He saw the shield that had belonged to captain America hanging on the door. Mary bought it to him when he was little. While she waited for the ambulance, she looked at his phone and read his messages on display. She thought she knew so much about other people but not many people understood her. Now she can hear Paul and Simon laughing in his bedroom. There’s always the carcass of a big turtle lying near the ocean. It’s how close I’ve been of death, he says. Sixty eight per cent of America’s population is overweight, Paul replies, more relaxed now he’s back in the house.

They will die from a heart attack but not me, his son jokes. Every morning, his father drinks a glass of lemon water with an empty stomach to clear his system. That way you will keep your body purified and balanced, lectured Paul. One should also eat oatmeal with almond milk and coconut sugar, he added. Mary is listening on the hallway. I can smell her perfume from miles away, he tells his dad, when she opens the door.

She wants to know what’s so funny. She wants to hold him like a baby. But she controls herself. Before they arrived, she searched his room to make sure no sharp objects were around. Not that it would make a difference, she thought.

If someone wanted to die, they would. Simon’s wearing the red sweater Paul had given him for Christmas. A blue net is enveloping his hand. The ants won’t be nearing the edge anymore, he tells Mary. I ripped them apart. I didn’t have the courage to kill them all, he says, just a few. The net around his wrists make him look like a tennis player. I didn’t imagine I would survive to see another Super bowl Sunday, he affirms. But his mother is not a fan of football. Simon imagines the life of birds that emigrate. How they must miss their home. The tundra almost kills them too.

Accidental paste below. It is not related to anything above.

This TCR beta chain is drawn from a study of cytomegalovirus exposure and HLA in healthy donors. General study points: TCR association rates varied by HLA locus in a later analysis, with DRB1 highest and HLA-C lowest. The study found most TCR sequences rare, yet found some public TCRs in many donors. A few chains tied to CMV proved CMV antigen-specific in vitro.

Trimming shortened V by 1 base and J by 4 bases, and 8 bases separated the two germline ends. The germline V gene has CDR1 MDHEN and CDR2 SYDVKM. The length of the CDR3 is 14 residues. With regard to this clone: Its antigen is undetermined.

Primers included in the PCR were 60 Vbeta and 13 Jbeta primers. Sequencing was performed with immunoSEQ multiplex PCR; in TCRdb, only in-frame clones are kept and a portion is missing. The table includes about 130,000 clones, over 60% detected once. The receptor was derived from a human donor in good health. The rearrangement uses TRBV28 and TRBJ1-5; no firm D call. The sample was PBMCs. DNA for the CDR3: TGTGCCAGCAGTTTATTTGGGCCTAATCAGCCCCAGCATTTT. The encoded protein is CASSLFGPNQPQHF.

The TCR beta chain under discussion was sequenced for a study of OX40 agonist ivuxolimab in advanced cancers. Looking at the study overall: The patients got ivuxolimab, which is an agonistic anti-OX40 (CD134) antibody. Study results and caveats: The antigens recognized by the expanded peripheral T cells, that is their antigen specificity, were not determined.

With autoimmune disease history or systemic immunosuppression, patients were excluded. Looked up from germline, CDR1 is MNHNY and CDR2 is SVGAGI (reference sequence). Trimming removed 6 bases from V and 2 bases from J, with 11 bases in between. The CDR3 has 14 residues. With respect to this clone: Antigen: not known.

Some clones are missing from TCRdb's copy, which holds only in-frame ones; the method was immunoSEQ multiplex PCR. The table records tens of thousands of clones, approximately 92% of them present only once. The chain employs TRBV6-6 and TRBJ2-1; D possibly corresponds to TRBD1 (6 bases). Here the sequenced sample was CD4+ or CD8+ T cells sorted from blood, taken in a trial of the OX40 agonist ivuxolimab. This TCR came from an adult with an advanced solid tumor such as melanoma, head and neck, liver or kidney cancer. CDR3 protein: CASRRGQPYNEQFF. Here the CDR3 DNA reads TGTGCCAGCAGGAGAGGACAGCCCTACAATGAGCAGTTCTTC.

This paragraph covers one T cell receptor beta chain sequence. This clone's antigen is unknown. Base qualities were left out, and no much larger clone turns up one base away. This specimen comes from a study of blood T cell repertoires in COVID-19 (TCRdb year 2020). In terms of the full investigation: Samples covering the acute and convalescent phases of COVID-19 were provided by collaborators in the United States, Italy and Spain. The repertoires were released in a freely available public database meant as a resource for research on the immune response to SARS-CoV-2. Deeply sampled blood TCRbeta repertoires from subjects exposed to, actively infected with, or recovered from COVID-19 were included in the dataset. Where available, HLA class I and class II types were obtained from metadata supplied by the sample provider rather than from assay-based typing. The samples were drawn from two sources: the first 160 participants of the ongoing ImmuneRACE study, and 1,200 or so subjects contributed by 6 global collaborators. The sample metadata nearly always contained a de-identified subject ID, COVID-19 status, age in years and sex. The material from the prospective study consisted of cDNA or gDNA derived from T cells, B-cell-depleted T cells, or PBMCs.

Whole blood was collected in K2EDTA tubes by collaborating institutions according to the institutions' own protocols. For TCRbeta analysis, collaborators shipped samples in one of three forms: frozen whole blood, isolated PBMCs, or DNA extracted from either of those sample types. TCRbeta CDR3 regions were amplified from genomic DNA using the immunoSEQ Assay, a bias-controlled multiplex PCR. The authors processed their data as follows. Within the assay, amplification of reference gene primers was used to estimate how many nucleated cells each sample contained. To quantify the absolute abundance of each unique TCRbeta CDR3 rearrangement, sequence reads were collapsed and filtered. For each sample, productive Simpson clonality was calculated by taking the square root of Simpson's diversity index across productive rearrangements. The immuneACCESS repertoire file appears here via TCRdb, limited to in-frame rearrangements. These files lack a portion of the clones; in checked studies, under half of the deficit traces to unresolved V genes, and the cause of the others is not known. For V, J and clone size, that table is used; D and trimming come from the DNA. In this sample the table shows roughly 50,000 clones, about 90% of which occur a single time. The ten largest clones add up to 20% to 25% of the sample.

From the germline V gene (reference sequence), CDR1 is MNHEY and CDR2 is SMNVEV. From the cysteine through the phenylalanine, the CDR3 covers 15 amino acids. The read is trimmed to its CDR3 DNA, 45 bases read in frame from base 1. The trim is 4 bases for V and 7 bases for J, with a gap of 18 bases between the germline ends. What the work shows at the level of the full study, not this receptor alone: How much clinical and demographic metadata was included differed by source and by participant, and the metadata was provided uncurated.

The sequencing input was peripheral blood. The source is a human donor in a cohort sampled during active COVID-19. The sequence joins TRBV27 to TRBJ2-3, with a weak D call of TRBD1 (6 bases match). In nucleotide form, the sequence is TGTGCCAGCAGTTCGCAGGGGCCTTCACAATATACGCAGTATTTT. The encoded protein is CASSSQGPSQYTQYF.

All in the same universe sharing different experiences, he thinks. At some point new ants will return and eat the left over pizza on the edge of the sink. It is so close to the holidays you can almost smell snow, Simon tells his parents. I need to buy you new pajamas, Mary says, the bloodstains on the microfiber still there. His father looks at him with the eyes of a crocodile. Paul can’t stop eating chips, especially the truffle flavored. I’m not sophisticated but I like good things. You eat, you enjoy life, and you don’t panic. That’s the idea, Paul says.

On that cue, both of them return to the kitchen. There are no super heroes in Latin America, only in North America, she says, washing the dishes and seeing the dead ants revolving in the water, sucked into drain. When she was a little kid her mother told her this story. I never told you, but the night we met, at the hotel, when I was there to fix the room on the fifth floor, I hoped I could marry you, Mary affirms. He nods, opens the drawers and begins to dry what is left on the counter, neither of them knowing how much longer they would stay awake, after such a long time away from home.

Short Story published in The Bombay Review.